The Incredible Burt Wonderstone
The Incredible Burt Wonderstone Film Review
Before Steve Carell hit the big time with The 40-Year-Old Virgin, he made a hilarious appearance as Jim Carrey’s newsreader nemesis in Bruce Almighty. Now the tables have turned in The Incredible Burt Wonderstone as they play a pair of magicians battling for supremacy in Las Vegas. With a supporting cast of Steve Buscemi, Alan Arkin, Olivia Wilde and the late James Gandolfini, this should have been a recipe for success – and it would have been ten years ago.
Burt Wonderstone (Carell) and his showbiz partner Anton Marvelton (Buscemi) have been magicians since they were kids. Having achieved stardom by performing at Doug Munny (Gandolfini)’s Las Vegas hotel for the last ten years, their popularity starts to decline as they have never updated their routine. Things go further awry when newcomer street magician Steve Gray (Carrey) starts stealing their thunder with his extreme form of tricks.
After an attempt to re-invent themselves turns into a disaster because of Wonderstone’s self-centredness, he and Marvelton fall out and there are subsequently dropped by Doug. It is left to aspiring female magician Jane (Wilde) to show Wonderstone the way back to success and get one over the equally egotistical Gray.
The main problem with this comedy is that who and what they are parodying is no longer significant, or even in the public’s mind – David Blaine’s 2003 glass box stunt over the River Thames to name but one. Fans of magic will feel some nostalgia and understand the scenarios, and the jokes on their own are amusing to an extent (Carrey attempting to hold in his pee for three days, for example). But it just feels so… dated.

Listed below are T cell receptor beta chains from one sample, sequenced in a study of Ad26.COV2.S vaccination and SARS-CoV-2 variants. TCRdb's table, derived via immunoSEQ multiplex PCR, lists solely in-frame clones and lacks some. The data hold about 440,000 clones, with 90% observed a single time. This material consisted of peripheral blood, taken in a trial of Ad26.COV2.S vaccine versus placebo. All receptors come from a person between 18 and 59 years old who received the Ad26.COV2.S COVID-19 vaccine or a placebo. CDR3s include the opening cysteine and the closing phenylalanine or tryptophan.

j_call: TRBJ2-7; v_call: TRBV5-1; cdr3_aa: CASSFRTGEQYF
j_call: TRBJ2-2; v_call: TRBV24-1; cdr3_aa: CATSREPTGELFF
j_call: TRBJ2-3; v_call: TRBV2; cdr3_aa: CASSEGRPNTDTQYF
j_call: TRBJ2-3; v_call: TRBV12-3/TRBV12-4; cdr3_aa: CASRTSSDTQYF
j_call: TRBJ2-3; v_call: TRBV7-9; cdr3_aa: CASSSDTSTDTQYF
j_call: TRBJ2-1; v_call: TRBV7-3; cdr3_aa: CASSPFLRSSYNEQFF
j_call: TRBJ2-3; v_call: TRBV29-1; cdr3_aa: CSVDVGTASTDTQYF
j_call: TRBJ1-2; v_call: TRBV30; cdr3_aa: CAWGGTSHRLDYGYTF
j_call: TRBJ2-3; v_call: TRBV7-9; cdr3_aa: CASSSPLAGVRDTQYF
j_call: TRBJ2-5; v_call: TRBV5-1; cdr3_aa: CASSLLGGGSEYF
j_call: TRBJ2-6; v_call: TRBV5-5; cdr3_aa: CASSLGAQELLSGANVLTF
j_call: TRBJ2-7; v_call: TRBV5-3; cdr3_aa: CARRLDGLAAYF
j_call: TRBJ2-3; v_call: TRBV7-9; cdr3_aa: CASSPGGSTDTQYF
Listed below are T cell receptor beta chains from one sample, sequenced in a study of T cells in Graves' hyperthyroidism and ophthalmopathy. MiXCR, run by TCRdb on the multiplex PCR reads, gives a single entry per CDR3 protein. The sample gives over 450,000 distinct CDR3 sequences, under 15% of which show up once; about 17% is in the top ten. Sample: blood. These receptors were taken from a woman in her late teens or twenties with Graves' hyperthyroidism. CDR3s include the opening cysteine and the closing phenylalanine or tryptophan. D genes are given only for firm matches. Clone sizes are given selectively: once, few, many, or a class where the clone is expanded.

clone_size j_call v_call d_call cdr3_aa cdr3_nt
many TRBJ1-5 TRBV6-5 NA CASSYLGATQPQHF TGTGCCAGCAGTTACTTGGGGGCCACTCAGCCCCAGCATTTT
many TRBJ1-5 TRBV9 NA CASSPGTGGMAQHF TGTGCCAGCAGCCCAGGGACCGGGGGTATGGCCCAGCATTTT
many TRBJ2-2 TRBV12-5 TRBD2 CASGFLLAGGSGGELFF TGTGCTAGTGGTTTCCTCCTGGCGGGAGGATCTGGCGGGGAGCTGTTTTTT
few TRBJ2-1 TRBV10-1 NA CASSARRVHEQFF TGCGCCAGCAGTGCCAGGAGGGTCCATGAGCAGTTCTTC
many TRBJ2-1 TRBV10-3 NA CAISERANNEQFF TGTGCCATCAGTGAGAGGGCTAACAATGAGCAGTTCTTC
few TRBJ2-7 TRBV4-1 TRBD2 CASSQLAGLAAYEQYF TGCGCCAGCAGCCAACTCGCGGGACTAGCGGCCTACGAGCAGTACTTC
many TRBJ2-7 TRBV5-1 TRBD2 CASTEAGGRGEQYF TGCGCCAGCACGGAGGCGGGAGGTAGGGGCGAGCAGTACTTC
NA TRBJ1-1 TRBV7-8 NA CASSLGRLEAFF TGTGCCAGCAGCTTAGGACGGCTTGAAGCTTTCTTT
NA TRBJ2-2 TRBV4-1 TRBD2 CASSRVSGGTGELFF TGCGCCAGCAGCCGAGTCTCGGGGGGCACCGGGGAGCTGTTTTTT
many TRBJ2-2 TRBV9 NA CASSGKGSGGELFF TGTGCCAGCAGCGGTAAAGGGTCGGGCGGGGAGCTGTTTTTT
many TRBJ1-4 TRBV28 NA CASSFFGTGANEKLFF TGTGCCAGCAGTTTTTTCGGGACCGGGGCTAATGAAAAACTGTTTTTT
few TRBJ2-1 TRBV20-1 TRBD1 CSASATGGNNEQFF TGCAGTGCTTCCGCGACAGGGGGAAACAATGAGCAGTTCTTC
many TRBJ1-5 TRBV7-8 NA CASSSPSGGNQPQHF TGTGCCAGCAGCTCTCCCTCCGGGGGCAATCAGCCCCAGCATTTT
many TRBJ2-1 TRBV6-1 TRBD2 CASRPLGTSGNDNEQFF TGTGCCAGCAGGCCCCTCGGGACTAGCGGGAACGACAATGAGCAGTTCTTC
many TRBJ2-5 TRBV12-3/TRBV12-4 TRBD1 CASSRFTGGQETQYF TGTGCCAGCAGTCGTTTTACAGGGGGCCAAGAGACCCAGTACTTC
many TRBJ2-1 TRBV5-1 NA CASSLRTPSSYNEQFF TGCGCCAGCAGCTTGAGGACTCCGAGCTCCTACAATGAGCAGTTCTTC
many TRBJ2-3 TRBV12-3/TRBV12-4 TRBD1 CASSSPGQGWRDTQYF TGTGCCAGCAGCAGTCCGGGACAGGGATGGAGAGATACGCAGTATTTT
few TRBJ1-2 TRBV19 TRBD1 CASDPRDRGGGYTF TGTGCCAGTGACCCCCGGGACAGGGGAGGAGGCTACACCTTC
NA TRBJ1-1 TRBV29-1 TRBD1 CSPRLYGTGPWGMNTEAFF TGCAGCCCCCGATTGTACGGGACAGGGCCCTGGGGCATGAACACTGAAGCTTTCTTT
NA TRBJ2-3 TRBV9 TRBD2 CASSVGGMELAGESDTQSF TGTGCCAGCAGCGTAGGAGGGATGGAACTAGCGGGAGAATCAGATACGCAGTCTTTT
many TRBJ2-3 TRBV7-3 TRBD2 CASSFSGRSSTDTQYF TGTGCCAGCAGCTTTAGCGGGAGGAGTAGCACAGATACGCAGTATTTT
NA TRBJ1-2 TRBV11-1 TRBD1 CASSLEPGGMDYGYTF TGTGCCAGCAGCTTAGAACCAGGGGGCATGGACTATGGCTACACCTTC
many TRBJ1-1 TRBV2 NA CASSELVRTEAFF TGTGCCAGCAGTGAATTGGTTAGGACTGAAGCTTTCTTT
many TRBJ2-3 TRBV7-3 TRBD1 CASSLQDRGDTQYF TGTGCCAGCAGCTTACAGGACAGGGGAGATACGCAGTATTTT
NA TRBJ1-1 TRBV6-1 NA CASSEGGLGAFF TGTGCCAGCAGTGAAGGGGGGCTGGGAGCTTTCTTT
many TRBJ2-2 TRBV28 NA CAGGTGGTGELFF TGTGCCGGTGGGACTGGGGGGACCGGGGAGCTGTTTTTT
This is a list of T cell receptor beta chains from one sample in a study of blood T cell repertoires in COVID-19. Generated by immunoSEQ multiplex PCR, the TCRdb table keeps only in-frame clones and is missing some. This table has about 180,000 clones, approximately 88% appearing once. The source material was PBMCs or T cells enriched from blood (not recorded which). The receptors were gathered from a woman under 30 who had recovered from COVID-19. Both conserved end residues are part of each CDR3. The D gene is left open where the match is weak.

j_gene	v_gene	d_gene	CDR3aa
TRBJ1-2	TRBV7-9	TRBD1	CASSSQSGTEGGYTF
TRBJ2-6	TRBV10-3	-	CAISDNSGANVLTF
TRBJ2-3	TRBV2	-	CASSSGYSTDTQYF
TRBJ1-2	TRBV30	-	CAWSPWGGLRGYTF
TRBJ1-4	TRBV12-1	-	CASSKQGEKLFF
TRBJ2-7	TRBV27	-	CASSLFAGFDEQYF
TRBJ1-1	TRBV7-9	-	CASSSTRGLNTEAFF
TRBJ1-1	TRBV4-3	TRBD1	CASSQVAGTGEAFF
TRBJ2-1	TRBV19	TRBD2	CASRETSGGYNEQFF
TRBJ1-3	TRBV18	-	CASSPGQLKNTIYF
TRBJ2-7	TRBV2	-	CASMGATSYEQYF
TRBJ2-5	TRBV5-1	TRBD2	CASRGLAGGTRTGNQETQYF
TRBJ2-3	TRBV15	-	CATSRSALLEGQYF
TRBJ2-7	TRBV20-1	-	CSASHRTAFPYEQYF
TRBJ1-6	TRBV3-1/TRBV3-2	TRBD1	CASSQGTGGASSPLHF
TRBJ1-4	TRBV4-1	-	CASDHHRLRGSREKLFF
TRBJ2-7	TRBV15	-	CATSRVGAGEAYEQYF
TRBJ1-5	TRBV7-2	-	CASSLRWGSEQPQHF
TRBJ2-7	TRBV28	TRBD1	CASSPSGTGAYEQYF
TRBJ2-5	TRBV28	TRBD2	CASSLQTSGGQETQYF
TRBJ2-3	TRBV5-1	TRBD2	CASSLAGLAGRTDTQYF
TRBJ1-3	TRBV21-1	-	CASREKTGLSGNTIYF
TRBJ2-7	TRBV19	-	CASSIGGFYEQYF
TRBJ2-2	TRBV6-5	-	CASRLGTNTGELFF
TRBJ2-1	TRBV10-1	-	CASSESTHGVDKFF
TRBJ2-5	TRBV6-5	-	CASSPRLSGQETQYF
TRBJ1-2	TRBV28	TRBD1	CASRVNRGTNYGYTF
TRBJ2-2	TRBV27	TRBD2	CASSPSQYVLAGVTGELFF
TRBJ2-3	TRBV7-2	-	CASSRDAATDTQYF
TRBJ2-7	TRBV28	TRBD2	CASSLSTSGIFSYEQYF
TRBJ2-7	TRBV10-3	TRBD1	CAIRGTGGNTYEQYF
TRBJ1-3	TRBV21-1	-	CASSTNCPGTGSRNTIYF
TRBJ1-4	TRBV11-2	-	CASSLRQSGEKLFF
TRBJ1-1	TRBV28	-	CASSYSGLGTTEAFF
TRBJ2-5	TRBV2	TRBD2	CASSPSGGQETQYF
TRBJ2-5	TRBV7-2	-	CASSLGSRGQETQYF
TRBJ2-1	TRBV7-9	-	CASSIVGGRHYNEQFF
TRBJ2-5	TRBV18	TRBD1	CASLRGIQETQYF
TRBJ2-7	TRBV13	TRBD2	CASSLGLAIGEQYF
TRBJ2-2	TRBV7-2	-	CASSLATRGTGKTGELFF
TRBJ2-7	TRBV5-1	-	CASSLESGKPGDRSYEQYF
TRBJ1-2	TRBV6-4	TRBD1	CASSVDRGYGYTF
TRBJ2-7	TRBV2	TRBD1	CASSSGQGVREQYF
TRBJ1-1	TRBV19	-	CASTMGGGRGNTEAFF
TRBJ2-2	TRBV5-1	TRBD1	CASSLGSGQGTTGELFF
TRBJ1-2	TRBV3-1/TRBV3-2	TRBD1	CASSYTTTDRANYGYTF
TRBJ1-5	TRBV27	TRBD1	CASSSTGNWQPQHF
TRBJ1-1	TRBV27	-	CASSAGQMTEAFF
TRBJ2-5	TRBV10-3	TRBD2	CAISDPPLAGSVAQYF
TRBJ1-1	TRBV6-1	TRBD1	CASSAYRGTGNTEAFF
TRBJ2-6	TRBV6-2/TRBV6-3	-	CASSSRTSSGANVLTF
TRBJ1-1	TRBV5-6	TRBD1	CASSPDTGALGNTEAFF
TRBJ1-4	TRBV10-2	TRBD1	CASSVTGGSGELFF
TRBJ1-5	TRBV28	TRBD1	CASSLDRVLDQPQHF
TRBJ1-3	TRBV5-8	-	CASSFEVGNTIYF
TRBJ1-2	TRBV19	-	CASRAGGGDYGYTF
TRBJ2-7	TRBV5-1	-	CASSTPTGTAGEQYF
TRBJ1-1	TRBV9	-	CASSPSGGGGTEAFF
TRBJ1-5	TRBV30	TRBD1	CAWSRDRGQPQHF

It is not helped by the fact that Burt Wonderstone is the magician equivalent of Ron Burgundy from Anchorman, so we’ve seen this narcissistic character before. It starts promising enough; Carell and Buscemi make a good double-team, and James Gandolfini, in his last big screen outing before his death, leaves a comedy footprint in the deadpan hotel owner role. But it is Carrey as the delightful bad guy (and in an obvious send-up of Criss Angel) who steals the show, despite only being in less than a third of the film.
There are also a few cracking lines, as well as the final reveal of their last trick being wonderfully macabre – but as this plays over the end credits, it’s a case of too little, too late. Other than that, there is a flat feeling to this whole spectacle, producing plenty of razzle but very little dazzle.
If the spotlight wasn’t firmly on Carell, the comedy might not have been so formulaic, and it could have really done without Wilde as his love interest. And what the hell Jay Mohr is doing here is anybody’s guess (certainly not adding to any laughs). Even with its first-rate cast, The Incredible Burt Wonderstone cannot cast a spell to make this work. Let’s hope there will be a bit more magic the next time Carell and Carrey get together.
Wonderstone: “Are you a lesbian?”
Jane: “Is every woman who doesn’t sleep with you a lesbian?
Wonderstone: “Oh no, I have slept with plenty of lesbians.”